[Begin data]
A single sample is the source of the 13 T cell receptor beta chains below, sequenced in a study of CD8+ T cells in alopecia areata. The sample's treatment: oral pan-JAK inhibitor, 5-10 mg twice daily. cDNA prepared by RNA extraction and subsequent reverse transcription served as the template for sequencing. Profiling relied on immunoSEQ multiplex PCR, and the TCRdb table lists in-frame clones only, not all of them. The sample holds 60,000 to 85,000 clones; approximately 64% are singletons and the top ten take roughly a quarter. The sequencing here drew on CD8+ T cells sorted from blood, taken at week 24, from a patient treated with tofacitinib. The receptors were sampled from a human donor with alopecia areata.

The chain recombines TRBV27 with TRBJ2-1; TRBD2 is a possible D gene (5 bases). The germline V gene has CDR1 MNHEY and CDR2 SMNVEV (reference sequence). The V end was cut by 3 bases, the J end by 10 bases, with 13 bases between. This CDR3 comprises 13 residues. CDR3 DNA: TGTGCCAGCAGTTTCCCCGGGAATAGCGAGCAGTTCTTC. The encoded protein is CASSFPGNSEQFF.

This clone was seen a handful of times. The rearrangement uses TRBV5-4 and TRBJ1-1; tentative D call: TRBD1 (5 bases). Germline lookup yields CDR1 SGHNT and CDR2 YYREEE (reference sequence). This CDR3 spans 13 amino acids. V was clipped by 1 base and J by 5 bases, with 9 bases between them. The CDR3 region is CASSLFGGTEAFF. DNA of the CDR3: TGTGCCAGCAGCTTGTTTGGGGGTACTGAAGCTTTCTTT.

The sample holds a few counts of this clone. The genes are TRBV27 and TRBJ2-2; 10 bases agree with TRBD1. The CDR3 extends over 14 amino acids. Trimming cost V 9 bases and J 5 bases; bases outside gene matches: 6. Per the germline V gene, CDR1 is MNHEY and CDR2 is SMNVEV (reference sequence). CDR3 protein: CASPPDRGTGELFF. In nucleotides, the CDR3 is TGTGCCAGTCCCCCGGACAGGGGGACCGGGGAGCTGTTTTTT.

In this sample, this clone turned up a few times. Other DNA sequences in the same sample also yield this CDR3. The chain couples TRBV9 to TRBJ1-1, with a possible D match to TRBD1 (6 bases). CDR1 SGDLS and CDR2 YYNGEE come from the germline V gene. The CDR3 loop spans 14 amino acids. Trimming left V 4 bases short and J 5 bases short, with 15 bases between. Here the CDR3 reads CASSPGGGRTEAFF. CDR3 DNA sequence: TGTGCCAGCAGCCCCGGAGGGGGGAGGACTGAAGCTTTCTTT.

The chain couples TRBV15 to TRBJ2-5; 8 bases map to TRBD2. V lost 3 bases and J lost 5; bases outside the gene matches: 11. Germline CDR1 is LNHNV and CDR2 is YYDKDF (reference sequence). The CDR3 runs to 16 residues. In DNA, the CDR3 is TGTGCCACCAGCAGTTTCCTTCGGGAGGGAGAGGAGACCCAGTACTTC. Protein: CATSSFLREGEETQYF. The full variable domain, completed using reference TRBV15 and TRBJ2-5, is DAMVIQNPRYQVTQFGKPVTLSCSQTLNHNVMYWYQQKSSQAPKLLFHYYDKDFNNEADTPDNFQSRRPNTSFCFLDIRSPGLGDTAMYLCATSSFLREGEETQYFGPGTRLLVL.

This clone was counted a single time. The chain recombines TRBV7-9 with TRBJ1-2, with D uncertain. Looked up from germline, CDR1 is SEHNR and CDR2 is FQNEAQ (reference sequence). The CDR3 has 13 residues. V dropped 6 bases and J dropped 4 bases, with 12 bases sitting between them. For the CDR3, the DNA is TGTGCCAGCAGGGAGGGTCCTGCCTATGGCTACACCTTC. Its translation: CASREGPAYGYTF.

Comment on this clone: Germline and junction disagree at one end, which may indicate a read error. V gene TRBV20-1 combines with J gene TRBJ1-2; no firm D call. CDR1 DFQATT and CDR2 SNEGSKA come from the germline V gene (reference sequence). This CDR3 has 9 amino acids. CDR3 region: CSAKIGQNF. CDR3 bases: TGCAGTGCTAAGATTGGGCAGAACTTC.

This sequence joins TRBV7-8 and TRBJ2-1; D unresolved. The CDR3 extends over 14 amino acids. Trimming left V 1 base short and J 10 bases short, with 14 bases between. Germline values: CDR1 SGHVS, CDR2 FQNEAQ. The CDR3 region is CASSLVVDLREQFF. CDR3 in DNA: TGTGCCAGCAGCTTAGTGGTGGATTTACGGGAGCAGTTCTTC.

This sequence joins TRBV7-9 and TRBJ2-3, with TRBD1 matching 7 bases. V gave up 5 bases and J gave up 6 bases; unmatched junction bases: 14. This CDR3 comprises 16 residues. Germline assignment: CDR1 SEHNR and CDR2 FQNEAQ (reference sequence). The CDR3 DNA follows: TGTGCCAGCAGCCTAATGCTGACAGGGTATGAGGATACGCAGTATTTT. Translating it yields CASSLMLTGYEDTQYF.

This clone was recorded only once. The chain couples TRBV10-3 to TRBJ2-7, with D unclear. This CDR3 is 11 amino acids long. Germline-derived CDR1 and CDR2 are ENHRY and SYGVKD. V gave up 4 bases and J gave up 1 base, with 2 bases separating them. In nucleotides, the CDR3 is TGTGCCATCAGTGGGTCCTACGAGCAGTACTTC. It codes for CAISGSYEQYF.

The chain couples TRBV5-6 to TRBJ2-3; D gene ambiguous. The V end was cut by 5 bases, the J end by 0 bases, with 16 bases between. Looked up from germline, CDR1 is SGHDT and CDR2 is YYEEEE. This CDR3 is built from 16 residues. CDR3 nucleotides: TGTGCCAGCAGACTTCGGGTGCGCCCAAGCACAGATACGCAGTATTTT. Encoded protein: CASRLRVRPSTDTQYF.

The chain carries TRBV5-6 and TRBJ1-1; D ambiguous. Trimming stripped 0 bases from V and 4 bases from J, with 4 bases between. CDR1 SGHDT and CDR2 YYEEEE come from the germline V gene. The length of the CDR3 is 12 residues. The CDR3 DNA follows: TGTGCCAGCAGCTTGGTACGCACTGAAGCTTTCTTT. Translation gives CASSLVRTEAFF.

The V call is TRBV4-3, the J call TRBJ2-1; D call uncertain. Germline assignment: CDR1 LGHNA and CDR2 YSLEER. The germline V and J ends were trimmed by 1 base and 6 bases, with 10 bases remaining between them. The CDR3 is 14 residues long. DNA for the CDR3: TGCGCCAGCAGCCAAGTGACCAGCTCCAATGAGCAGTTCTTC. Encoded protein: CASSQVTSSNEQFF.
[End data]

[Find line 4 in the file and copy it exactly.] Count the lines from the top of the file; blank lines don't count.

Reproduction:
The sample holds a few counts of this clone. The genes are TRBV27 and TRBJ2-2; 10 bases agree with TRBD1. The CDR3 extends over 14 amino acids. Trimming cost V 9 bases and J 5 bases; bases outside gene matches: 6. Per the germline V gene, CDR1 is MNHEY and CDR2 is SMNVEV (reference sequence). CDR3 protein: CASPPDRGTGELFF. In nucleotides, the CDR3 is TGTGCCAGTCCCCCGGACAGGGGGACCGGGGAGCTGTTTTTT.